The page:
Monday 08 November 2021


Sixth form pupils from across Northern Ireland came together recently (Friday, 5 November) to debate on the biggest issue facing the planet – the climate crisis.

They were taking part in British Council Northern Ireland’s COP26 Climate Simulation Negotiation event at Parliament Buildings Stormont, which saw the pupils play the part of world leaders, lobbying groups or media, in a bid to discover what it’s like to negotiate a real climate deal. 

The event, which used computer software developed by Climate Interactive and MIT  to create a real-life climate simulation, was taking place to coincide with the 26th United Nations Climate Change Conference (COP26) in Glasgow, Scotland, which runs until 12 November.

During the negotiations, the pupils had to collectively agree on how much they were going to reduce greenhouse gas emissions by, how they would help struggling nations, and agree on ways to adapt to climate change to protect their cities and people. 

The negotiations were led by Dr Peter Doran, Senior Lecturer in Law, from Queen’s University Belfast, with pupils also zooming in to the event live from Egypt - with the British Columbia Canadian International School in El Sharouk taking on the role of the UK as part of the proceedings. 

Speaking at the event was Cameron Muir, from Regent House Grammar School, who represented the United Nations Secretary-General.

He said: “At the end of the negotiations we ended up agreeing to global temperature rises below 2.3 °C, which obviously isn’t ideal, as we were hoping to get below 2°C. But everyone worked really hard - all our leaders were campaigning to get funding for climate solutions and really worked well together, it was a good effort for sure. 

“Today was a great experience and gives us an insight into what is happening in Glasgow this week at COP26. Our future generations have no hope if we don’t do something now and get together and change. I know it’s difficult and very complex, but politics shouldn’t be involved – it should be about the future of humanity, being kind and working together.”

Ahead of the event, Education Minister Michelle McIlveen said: “Education plays a crucial role in informing our young people about climate change and its impact. Sustainable development is already part of the Northern Ireland curriculum via the World Around Us area of learning at primary level and through the Environment and Society area of learning at post-primary level.  The COP 26 event is a great way to introduce a number of elements of the curriculum, together with current affairs, in a way that directly engages the pupils.”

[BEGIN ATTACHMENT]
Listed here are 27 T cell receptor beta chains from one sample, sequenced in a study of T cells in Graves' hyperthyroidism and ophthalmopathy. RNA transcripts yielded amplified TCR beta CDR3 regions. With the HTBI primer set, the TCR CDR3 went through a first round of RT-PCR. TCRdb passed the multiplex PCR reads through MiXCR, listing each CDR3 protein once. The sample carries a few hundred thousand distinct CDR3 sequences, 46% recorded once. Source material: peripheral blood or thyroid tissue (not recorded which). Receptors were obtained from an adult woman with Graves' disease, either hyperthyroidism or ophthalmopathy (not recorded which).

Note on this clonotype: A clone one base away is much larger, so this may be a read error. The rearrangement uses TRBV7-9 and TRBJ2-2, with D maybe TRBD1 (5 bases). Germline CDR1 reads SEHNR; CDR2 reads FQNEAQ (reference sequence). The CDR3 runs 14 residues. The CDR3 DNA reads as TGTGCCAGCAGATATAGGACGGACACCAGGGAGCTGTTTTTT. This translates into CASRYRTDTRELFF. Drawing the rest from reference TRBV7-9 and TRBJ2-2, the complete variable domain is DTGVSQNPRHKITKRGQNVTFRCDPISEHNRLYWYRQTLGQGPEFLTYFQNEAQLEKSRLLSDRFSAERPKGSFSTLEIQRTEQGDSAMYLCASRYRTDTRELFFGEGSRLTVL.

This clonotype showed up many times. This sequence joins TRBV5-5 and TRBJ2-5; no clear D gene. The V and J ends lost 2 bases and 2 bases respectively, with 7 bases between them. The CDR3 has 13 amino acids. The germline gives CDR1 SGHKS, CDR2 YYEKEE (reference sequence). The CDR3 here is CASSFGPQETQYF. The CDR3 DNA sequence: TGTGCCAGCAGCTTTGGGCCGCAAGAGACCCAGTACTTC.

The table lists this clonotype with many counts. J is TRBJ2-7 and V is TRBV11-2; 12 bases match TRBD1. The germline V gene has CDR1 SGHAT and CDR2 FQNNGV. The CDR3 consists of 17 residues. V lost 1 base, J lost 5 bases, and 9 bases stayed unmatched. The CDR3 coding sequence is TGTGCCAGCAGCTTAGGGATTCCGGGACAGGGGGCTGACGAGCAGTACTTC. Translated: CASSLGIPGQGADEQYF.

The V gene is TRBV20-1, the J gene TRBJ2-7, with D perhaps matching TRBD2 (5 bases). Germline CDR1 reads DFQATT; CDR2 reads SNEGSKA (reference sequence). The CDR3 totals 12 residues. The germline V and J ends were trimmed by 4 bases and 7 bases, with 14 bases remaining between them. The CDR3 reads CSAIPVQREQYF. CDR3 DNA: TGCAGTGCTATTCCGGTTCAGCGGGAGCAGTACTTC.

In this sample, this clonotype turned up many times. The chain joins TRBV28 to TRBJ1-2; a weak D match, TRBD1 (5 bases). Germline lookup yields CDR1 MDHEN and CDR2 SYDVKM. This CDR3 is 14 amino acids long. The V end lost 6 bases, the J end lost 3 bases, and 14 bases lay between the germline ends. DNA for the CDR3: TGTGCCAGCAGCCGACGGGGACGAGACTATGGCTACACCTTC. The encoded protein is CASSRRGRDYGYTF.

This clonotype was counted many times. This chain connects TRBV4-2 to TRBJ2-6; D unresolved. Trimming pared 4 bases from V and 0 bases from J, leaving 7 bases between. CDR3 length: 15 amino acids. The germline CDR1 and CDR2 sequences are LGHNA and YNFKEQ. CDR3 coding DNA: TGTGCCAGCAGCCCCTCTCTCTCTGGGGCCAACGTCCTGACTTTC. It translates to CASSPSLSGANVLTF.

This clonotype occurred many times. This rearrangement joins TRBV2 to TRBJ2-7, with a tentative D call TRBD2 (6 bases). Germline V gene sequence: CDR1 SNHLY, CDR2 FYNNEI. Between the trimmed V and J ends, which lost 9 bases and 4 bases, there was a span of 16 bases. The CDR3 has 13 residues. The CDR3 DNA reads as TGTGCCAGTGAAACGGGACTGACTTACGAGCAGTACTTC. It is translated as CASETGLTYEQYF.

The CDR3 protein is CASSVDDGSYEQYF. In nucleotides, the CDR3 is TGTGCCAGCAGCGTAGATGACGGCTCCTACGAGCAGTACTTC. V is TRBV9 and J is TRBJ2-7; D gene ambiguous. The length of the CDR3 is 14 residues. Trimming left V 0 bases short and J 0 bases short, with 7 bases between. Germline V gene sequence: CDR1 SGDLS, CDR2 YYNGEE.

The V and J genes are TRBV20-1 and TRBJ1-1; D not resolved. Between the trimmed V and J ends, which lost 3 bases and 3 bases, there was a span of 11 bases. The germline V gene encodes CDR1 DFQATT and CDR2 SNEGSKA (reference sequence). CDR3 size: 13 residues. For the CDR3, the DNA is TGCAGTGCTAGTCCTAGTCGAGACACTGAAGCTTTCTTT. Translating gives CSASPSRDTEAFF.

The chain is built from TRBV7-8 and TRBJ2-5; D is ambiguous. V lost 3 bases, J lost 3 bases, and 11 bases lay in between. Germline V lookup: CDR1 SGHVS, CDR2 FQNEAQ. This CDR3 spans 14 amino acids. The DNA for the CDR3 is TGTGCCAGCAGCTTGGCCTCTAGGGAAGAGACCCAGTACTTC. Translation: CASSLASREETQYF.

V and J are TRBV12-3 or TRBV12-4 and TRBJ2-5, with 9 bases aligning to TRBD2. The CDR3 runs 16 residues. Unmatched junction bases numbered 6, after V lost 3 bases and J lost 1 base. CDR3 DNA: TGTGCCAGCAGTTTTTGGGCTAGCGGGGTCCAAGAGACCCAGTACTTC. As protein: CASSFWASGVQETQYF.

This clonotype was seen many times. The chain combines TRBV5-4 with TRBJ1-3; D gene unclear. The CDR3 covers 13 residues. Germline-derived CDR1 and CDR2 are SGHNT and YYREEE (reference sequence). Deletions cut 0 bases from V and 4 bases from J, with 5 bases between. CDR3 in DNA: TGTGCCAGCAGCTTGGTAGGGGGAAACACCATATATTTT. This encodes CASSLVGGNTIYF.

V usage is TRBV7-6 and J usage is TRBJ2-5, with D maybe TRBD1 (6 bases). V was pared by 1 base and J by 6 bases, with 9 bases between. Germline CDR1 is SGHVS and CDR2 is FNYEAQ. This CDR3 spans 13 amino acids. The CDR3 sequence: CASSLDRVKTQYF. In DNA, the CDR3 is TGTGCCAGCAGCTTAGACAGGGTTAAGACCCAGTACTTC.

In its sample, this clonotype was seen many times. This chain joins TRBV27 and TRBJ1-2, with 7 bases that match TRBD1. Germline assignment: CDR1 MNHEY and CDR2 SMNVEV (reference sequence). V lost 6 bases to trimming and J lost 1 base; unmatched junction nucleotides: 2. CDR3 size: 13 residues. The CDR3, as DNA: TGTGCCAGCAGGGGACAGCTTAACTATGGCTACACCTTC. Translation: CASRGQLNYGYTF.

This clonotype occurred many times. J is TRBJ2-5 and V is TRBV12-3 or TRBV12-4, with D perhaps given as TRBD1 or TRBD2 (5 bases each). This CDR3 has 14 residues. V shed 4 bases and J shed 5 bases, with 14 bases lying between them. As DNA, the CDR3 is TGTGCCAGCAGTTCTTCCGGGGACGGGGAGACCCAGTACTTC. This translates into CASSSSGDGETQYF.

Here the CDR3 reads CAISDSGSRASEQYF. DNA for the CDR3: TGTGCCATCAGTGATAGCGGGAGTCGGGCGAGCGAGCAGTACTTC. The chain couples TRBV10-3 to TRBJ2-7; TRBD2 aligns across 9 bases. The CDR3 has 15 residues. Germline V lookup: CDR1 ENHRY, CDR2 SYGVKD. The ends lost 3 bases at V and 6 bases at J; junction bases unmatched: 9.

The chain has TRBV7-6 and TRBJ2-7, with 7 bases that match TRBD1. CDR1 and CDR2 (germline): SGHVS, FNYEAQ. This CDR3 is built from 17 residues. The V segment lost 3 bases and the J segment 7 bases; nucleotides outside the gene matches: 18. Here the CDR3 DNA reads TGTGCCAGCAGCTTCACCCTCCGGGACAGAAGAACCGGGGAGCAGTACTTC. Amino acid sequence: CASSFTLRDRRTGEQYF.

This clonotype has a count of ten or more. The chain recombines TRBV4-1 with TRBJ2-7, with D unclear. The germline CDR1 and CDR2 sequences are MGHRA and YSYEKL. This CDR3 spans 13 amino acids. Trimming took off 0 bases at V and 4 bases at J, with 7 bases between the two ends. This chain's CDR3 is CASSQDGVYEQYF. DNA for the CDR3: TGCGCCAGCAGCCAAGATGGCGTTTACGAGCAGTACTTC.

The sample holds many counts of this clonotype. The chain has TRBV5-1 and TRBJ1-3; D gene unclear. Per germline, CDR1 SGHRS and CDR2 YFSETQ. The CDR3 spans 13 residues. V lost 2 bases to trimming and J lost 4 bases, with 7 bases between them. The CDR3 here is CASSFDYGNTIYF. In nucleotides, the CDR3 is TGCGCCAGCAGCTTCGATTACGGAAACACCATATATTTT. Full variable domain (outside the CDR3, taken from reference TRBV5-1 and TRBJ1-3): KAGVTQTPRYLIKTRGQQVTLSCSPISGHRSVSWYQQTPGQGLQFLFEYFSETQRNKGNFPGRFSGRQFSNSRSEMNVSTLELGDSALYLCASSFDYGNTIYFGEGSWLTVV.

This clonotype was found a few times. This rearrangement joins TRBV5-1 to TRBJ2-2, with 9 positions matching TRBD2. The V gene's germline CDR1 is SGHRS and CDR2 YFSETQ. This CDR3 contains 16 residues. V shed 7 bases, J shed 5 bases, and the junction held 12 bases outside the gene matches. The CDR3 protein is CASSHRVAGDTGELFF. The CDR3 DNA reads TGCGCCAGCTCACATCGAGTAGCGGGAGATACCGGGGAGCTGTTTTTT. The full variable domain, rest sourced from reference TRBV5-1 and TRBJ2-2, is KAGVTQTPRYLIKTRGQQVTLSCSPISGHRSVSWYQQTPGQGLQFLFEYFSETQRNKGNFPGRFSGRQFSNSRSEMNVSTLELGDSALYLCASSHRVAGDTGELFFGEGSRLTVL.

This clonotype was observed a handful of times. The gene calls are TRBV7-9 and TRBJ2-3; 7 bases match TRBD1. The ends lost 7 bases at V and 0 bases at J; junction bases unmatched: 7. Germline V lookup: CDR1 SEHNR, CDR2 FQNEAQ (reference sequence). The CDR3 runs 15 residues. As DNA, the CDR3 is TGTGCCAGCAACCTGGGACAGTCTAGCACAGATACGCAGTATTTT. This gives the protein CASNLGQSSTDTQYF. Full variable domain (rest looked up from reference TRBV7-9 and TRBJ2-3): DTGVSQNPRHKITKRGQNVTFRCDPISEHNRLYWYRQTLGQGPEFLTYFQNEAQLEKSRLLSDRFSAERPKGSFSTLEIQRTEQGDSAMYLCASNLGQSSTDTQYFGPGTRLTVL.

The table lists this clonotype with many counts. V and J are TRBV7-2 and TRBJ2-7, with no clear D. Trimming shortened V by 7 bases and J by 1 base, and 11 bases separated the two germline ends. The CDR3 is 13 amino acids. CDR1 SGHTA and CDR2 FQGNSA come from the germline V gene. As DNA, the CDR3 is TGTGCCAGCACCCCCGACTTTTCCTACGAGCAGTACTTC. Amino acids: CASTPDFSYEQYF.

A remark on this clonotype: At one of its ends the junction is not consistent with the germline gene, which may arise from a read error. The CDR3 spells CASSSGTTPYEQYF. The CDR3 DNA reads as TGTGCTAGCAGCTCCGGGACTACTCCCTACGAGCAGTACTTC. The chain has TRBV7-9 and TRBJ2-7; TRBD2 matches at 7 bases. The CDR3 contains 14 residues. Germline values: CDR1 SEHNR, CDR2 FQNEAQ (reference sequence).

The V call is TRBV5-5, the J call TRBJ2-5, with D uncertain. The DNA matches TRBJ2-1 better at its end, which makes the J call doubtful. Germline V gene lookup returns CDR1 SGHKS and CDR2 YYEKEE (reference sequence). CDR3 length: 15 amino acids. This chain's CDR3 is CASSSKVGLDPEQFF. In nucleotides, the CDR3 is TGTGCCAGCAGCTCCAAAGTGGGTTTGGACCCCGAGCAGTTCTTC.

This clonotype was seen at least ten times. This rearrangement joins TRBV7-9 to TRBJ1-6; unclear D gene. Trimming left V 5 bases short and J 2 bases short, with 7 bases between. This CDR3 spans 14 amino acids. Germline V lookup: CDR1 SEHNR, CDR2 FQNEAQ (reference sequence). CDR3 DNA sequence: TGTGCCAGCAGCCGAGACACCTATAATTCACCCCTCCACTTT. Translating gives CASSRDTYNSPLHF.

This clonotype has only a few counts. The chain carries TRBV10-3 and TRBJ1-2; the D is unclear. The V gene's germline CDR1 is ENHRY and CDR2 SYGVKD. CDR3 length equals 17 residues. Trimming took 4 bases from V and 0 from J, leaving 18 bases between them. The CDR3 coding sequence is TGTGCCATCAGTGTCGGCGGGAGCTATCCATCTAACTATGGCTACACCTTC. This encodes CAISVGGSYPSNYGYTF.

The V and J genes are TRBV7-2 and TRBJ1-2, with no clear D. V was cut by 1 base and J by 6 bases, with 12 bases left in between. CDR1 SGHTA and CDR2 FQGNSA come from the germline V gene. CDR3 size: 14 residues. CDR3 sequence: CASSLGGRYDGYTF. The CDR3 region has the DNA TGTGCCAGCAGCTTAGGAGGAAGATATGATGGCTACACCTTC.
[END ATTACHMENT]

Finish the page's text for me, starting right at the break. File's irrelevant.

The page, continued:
Also commenting was Jonathan Stewart, Director, British Council Northern Ireland, said: “Today’s event put pupils in the hot seat by taking on the role of leaders – giving them a real flavour of what negotiations such as those taking place in COP26 are like. It’s also a chance for them to experience the complexities and challenges in reaching international agreement on such urgent global issues.

“Today’s initiative is part of our global programme, The Climate Connection, which brings young people around the world together in 2021 to meet the challenges of climate change ahead of COP26 through co-operation, dialogue and action. I am delighted that the voice of Northern Ireland’s young people continue to actively engage in this global programme.”

The Climate Connection, which launched in June 2021, brings people together through arts and culture, education, and the English language to address the climate emergency through a global programme of activity and engagement, with particular focus on young people aged 11 to 35. The programme supports young people to gain the skills and connections they need to address climate challenges

Through the programme, the British Council has reached almost two million people online and directly engaged with over 2,000 young people to date, including indigenous communities, artists, academics, scientists, and creative innovators, to find long-lasting, creative ways to tackle multiple issues relating to the climate crisis.

 This negotiation event continues the British Council’s work, building connection, understanding and trust between people in the UK and overseas through arts, education and English language teaching. To find out more about their work in Northern Ireland visit or follow on Twitter, Facebook or Instagram.

Notes to Editor

For information please contact - Claire McAuley Communications Manager: T +44 (0) 28 9019 2224 | M +44 (0) 7856524504 Twitter, Facebook or Instagram.

About the British Council

The British Council is the UK’s international organisation for cultural relations and educational opportunities. We build connections, understanding and trust between people in the UK and other countries through arts and culture, education and the English language. In 2019-2020 we reached over 75 million people directly and 758 million people overall including online, broadcasts and publications. Founded in 1934 we are a UK charity governed by Royal Charter and a UK public body. We receive a 14.5 per cent core funding grant from the UK government.

See also